The average woodland owner in North Carolina is a retired, white, 65-year-old male. But both in Western North Carolina and across the country, that demographic is changing — fast.
According to the U.S. Forest Service, 60% of the nearly 13.97 million acres of private forestland in North Carolina is owned jointly or individually by women. Nationwide, the percentage of private forests with a woman as the primary decision-maker doubled from 11% in 2006 to 22% in 2013, the most recent period for which data is available.
As their ownership grows, more women are also facing important choices about how to manage, finance and sustain their forest assets. And considering North Carolina’s forest products industry is worth $32.8 billion, much is at stake in the paths they choose.
Yet, as is the case for many historically male-dominated industries, there’s a significant gender gap in forest stewardship. A 2017 report from the Society of American Foresters illustrates that women are less likely than men to harvest timber, manage wildlife, participate in landowner assistance programs and take advantage of green certifications and tax programs.
ForestHer NC, a statewide initiative launched in August 2019 by a coalition of state and national conservation groups, aims to bridge that gap. “We are showing women how to see their land as an asset and how to make it work economically and to see that future,” explains Aimee Tomcho, a Burnsville-based conservation biologist for the National Audubon Society and leader of WNC’s ForestHer chapter.
At the crux of the program is a workshop series that covers foundational forestry skills such as encouraging wildlife habitat and battling invasive species. Since ForestHer’s inception, Tomcho reports, more than 700 women across the state and 200 from WNC have participated in those workshops.
“One of the big things we talk about is balancing objectives,” Tomcho explains. “Many folks really enjoy owning land for the aesthetic value and having space around them, but in order to be able to sustain that lifestyle, you do need to be able to take advantage of programs out there that will share that cost.”
The program covers options such as selling timber, seeking tax deferment and participating in cost-share conservation programs. Nonextractive businesses, including vacation rentals and retreat centers, are also on the table.
Mary Vann Johnston, a forestry associate with Asheville-based nonprofit EcoForesters who has presented for ForestHer, believes such education is critical for the region’s female landowners, many of whom have little prior background in forestry. “I’ve spoken with a lot of women in their mid-60s who have recently acquired their family forests,” she says. “Their dad didn’t bring them into the woods. They didn’t learn their tree species or explore all the corners of the property.”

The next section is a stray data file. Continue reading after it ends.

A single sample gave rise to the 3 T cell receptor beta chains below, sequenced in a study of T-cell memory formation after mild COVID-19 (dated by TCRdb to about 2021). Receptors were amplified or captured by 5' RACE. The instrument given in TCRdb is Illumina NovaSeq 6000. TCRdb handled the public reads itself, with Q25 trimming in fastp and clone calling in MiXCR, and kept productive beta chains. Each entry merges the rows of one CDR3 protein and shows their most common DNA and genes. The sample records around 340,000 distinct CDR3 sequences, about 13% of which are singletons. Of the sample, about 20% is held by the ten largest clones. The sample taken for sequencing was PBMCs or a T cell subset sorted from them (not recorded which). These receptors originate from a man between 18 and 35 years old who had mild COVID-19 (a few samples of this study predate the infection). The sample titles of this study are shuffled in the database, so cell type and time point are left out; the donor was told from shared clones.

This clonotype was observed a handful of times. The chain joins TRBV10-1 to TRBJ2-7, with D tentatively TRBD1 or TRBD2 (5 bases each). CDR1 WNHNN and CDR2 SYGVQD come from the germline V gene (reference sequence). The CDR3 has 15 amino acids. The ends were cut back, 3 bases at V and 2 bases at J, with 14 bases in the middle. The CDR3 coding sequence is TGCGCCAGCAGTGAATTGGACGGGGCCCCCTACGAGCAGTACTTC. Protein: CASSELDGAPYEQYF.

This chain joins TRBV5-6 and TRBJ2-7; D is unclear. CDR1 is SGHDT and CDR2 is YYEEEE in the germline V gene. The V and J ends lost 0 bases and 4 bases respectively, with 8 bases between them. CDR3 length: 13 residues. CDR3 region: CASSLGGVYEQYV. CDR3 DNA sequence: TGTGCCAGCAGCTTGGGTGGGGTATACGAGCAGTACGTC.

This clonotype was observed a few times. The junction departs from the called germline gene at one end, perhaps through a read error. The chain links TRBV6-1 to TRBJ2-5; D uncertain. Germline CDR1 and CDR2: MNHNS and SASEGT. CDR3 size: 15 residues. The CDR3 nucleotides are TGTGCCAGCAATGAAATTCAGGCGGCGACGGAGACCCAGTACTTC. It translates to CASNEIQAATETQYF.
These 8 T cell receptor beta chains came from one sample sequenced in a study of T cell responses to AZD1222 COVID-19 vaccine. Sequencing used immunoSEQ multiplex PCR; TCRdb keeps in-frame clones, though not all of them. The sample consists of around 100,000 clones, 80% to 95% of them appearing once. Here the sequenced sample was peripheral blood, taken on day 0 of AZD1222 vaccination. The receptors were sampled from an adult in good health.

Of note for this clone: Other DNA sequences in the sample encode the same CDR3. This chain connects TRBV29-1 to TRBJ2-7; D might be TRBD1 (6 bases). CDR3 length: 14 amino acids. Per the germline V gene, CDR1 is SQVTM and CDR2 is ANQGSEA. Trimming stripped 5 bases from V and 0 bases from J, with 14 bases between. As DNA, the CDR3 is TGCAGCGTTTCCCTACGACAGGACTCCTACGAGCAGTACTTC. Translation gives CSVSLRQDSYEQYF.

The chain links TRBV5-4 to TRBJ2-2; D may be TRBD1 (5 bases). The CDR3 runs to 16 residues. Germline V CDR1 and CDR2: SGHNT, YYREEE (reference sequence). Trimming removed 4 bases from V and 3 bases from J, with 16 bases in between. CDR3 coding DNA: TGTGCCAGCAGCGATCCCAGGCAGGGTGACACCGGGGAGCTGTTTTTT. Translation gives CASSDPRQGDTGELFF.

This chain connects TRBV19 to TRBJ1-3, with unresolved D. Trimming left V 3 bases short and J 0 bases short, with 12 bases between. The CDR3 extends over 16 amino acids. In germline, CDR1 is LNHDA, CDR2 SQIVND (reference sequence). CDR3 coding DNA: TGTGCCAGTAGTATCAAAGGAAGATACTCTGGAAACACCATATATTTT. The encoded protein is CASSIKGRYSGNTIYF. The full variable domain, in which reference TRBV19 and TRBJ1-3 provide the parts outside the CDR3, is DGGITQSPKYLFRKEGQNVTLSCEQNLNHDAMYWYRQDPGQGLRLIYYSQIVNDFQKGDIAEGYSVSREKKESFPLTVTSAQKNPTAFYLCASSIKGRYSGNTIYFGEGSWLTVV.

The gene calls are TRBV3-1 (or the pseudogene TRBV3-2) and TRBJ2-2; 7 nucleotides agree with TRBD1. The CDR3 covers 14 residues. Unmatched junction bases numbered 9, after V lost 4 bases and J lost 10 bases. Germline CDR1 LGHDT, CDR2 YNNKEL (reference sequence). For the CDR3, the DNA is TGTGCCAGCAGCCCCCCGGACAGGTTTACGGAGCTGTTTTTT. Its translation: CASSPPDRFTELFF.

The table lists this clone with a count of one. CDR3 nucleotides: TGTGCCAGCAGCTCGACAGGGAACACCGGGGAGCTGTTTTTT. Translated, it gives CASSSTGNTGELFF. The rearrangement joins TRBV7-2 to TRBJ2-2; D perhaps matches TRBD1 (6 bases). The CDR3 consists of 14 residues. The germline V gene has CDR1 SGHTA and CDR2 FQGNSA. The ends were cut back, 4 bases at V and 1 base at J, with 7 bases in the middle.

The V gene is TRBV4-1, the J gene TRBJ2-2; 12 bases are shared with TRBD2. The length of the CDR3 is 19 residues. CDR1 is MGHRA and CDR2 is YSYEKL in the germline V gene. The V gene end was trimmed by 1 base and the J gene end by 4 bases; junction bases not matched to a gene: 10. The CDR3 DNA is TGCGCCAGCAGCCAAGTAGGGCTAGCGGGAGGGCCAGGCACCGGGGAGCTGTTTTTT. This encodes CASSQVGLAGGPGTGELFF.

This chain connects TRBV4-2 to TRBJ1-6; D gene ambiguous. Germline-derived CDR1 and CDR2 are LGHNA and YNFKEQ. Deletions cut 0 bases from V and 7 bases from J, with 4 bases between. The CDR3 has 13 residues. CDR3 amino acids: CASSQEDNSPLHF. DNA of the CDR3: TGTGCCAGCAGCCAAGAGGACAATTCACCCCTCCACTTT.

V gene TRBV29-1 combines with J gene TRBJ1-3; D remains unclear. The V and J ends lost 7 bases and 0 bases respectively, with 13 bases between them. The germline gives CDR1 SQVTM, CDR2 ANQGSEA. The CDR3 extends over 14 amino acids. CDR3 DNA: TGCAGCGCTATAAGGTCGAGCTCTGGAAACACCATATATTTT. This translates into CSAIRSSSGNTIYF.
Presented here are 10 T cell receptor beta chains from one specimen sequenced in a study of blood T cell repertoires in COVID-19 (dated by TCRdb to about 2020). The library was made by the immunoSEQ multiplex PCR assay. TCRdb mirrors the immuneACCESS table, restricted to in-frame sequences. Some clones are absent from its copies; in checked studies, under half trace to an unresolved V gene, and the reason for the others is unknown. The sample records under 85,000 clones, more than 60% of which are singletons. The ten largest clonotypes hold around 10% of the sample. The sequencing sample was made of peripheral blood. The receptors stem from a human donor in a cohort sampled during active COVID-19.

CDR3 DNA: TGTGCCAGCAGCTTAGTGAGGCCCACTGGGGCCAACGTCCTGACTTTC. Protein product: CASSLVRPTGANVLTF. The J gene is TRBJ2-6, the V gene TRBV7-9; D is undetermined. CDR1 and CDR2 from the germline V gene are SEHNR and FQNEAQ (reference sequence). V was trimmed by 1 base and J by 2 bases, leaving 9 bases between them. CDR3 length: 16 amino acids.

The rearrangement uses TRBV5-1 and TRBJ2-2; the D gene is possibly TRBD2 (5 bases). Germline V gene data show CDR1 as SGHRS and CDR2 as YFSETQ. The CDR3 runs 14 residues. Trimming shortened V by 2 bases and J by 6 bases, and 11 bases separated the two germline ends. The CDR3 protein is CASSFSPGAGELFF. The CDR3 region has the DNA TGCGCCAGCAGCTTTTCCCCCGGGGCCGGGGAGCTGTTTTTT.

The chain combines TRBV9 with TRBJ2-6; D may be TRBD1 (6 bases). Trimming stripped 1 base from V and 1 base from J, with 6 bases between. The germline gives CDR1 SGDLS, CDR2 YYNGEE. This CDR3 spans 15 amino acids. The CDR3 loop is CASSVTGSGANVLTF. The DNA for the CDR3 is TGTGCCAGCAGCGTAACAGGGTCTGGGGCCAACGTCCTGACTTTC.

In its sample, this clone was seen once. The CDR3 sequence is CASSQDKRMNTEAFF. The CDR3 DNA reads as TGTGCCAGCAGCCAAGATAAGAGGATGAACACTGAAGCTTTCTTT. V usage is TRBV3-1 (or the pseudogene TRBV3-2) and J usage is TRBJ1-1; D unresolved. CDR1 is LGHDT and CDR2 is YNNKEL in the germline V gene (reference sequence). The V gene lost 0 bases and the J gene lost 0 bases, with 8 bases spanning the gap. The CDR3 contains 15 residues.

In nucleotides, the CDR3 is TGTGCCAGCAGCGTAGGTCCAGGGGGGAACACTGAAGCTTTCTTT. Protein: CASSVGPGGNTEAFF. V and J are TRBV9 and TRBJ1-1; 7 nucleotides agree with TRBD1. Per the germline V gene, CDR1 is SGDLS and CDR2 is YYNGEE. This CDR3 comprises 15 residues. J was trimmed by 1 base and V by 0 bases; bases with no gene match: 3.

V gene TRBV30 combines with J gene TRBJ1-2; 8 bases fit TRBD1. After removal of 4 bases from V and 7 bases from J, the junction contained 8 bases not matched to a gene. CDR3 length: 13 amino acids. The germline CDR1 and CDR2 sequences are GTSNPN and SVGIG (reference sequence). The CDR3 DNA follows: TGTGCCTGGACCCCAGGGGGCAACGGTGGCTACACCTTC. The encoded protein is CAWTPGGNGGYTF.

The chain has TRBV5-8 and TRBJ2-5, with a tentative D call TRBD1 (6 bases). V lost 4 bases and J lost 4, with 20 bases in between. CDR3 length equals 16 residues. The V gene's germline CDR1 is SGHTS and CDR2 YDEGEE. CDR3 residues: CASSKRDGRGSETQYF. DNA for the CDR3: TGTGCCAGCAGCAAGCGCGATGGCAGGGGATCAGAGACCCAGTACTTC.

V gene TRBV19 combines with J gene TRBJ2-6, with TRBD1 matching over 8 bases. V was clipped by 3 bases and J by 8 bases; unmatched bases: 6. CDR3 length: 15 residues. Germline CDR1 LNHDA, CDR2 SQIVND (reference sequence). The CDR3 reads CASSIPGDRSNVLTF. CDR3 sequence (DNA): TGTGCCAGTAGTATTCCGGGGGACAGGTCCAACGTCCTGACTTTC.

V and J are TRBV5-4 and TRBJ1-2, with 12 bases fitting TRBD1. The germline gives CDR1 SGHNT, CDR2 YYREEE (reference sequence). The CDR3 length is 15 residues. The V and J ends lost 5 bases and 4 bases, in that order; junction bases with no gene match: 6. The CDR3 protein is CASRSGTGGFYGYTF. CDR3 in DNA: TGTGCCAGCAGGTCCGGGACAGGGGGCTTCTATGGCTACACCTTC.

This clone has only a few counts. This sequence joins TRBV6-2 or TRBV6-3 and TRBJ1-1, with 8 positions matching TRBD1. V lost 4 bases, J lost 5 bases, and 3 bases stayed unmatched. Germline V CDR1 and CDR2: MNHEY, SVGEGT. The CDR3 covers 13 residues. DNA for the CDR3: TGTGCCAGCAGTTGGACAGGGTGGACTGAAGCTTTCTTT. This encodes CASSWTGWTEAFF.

Even for women with early exposure to the woods, Johnston continues, the logistics of forest management can be quite daunting. The decades- or centuries-long life cycles of trees mean that efforts in the present don’t bear fruit for years to come. And the more timely pressures of taxes, maintenance and development offers can quickly become overwhelming.
Johnston highlights a few of these challenges: “Who do you call to help you write a forest management plan that’s going to take all of your objectives into account and really listen and understand where you’re coming from on this? What is the capacity for logging? How do you get paid if your forest does get logged? What does stumpage mean?”
To help landowners talk through their decisions, ForestHer workshops have previously invited local representatives from conservation organizations to set up tables and directly field questions. Ample time for networking and breakout sessions give participants opportunities to grow their professional contacts and relationships.
But over the past six months, COVID-19 has forced the program into a virtual format, which Tomcho says has been less than ideal. “The emphasis of the workshop is to form community and sit with each other, and that’s lost in virtual communication,” she explains. “We hope to go back to in-person workshops as soon as we can.”
Nevertheless, ForestHer has soldiered on to bring women landowners together online. An Oct. 8 event focused on the impacts of invasive plants and strategies for native plant landscaping. Subsequent workshops are scheduled for Thursday, Nov. 12, and Thursday, Dec. 10; more details and registration information are available through the N.C. Wildlife Resources Commission at avl.mx/8l3, email at ForestHerNC@gmail.com or Facebook and Instagram.
“I really believe that creating this community of women will change the way conservation happens across our land,” Tomcho says. “I’m hoping that this core group of women — and it keeps growing — that we start to communicate with one another about what we know and what we want to know and work to achieve that.”